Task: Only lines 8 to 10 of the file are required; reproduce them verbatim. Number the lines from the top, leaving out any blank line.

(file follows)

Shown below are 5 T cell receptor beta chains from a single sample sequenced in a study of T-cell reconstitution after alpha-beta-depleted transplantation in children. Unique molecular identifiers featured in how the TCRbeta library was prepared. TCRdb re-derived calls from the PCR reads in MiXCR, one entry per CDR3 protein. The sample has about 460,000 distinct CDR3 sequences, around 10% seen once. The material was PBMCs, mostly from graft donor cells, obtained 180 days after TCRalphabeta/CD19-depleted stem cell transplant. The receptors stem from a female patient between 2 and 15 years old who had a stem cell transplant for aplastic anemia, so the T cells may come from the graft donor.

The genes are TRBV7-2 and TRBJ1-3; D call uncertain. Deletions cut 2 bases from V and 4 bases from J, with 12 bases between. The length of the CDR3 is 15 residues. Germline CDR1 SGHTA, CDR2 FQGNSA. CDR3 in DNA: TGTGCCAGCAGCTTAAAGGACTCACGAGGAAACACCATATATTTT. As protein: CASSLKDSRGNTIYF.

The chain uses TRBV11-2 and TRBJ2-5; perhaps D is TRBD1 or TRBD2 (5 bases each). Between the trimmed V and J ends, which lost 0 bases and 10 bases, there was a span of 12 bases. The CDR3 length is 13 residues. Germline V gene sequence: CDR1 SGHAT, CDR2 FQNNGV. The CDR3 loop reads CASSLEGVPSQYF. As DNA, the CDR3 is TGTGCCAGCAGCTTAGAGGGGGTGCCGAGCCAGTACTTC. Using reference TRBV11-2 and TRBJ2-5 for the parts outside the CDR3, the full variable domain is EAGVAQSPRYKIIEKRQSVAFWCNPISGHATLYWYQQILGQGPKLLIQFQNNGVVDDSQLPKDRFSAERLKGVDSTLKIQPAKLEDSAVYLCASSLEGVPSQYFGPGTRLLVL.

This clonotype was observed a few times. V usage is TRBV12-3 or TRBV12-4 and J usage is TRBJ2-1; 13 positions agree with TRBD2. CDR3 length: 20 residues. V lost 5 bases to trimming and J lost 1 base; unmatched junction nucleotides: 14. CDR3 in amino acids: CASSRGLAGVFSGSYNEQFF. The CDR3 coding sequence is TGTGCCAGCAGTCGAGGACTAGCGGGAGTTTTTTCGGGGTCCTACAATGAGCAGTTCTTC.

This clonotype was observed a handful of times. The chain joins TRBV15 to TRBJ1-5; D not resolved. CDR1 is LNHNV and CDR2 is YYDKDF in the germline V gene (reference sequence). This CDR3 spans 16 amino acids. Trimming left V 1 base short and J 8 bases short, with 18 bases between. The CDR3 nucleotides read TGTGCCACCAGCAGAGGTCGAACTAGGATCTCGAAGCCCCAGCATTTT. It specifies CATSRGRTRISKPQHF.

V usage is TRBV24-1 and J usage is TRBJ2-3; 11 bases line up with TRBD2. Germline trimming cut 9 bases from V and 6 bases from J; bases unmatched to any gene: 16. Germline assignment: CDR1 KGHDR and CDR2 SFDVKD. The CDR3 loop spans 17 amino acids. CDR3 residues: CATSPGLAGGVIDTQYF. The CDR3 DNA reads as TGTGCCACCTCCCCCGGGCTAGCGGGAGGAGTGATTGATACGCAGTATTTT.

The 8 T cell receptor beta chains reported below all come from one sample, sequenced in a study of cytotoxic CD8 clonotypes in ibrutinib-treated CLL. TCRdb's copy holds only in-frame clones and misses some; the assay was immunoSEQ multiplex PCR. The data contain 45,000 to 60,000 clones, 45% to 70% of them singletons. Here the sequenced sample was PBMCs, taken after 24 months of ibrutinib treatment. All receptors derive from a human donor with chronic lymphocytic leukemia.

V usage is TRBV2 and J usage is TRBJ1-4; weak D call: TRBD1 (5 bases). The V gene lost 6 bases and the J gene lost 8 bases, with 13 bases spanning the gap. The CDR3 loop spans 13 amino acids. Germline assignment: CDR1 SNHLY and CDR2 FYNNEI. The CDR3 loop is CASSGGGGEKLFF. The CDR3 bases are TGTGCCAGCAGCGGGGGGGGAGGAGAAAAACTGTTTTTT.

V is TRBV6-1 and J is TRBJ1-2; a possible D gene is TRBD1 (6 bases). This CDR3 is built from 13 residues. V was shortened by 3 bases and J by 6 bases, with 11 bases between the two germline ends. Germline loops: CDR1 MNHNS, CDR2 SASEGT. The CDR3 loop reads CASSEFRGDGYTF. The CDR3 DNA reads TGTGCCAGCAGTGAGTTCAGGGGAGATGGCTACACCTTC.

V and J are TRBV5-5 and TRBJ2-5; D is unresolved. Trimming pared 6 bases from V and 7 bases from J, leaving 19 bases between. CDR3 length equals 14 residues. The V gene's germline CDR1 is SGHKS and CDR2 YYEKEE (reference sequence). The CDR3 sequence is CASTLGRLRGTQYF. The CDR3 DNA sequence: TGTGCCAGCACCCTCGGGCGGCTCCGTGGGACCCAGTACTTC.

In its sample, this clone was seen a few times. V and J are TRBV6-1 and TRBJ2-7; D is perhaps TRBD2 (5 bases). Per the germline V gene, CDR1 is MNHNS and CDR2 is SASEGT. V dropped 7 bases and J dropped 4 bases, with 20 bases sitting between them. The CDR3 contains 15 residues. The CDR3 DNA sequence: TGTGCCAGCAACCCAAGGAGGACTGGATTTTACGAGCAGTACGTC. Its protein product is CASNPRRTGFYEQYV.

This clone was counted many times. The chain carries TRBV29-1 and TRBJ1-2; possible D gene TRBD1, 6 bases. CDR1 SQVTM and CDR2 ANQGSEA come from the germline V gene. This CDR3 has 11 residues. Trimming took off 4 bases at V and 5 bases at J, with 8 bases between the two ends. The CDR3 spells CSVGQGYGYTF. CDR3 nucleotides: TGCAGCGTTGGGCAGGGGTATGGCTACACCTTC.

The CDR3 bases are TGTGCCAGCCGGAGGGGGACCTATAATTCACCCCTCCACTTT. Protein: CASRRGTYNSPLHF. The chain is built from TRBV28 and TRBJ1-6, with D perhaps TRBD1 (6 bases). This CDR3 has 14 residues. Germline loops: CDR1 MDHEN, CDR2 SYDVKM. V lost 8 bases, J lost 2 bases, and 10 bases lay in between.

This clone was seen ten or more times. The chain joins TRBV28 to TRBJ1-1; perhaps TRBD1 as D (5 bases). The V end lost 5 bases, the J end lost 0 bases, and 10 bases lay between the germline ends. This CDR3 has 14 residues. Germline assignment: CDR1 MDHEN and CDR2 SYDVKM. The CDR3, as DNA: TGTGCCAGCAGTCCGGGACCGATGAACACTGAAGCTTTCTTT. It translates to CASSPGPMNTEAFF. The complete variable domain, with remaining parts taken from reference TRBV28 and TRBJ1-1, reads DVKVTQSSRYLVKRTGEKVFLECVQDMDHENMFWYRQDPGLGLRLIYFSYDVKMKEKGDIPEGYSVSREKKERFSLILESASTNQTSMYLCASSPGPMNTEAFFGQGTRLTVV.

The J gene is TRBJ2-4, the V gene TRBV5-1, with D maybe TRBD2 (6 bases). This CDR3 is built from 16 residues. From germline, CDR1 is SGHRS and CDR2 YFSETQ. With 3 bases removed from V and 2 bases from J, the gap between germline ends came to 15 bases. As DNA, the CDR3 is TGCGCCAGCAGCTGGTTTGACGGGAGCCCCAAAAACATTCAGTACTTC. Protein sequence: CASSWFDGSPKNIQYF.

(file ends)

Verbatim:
V usage is TRBV2 and J usage is TRBJ1-4; weak D call: TRBD1 (5 bases). The V gene lost 6 bases and the J gene lost 8 bases, with 13 bases spanning the gap. The CDR3 loop spans 13 amino acids. Germline assignment: CDR1 SNHLY and CDR2 FYNNEI. The CDR3 loop is CASSGGGGEKLFF. The CDR3 bases are TGTGCCAGCAGCGGGGGGGGAGGAGAAAAACTGTTTTTT.

V is TRBV6-1 and J is TRBJ1-2; a possible D gene is TRBD1 (6 bases). This CDR3 is built from 13 residues. V was shortened by 3 bases and J by 6 bases, with 11 bases between the two germline ends. Germline loops: CDR1 MNHNS, CDR2 SASEGT. The CDR3 loop reads CASSEFRGDGYTF. The CDR3 DNA reads TGTGCCAGCAGTGAGTTCAGGGGAGATGGCTACACCTTC.

V and J are TRBV5-5 and TRBJ2-5; D is unresolved. Trimming pared 6 bases from V and 7 bases from J, leaving 19 bases between. CDR3 length equals 14 residues. The V gene's germline CDR1 is SGHKS and CDR2 YYEKEE (reference sequence). The CDR3 sequence is CASTLGRLRGTQYF. The CDR3 DNA sequence: TGTGCCAGCACCCTCGGGCGGCTCCGTGGGACCCAGTACTTC.